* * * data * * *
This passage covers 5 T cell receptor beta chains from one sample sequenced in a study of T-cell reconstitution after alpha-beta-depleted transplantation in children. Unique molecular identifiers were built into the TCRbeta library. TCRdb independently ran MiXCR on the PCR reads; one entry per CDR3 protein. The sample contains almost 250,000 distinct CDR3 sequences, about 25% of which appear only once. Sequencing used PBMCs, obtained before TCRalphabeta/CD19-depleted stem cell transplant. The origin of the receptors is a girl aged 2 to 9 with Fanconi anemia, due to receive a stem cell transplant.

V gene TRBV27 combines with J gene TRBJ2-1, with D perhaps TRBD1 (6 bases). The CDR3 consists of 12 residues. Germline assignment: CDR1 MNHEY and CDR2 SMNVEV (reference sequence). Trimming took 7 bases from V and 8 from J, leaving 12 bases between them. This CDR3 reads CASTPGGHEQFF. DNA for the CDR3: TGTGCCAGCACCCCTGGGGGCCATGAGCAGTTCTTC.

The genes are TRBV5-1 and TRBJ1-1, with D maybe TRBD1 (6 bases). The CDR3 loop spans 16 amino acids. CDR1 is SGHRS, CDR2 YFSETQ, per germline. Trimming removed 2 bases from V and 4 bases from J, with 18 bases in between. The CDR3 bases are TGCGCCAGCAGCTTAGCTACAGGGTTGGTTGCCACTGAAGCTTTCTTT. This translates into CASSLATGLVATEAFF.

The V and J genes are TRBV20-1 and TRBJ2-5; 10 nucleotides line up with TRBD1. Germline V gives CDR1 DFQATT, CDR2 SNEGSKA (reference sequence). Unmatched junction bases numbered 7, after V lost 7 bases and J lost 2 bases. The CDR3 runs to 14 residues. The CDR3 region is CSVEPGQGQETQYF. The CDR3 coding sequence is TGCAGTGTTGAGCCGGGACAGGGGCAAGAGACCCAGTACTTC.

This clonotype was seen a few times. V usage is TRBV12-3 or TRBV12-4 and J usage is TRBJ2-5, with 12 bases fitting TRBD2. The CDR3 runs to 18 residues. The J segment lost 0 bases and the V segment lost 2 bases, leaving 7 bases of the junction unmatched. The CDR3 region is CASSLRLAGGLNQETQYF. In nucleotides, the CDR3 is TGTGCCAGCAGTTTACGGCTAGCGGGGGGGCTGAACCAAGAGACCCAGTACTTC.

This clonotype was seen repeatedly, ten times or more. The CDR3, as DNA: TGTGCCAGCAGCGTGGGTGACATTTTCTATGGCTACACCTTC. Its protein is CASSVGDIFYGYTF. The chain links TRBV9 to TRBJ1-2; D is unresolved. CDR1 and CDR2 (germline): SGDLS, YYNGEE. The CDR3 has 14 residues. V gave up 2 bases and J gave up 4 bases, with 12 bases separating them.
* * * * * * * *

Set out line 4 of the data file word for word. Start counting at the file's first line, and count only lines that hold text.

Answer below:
The V and J genes are TRBV20-1 and TRBJ2-5; 10 nucleotides line up with TRBD1. Germline V gives CDR1 DFQATT, CDR2 SNEGSKA (reference sequence). Unmatched junction bases numbered 7, after V lost 7 bases and J lost 2 bases. The CDR3 runs to 14 residues. The CDR3 region is CSVEPGQGQETQYF. The CDR3 coding sequence is TGCAGTGTTGAGCCGGGACAGGGGCAAGAGACCCAGTACTTC.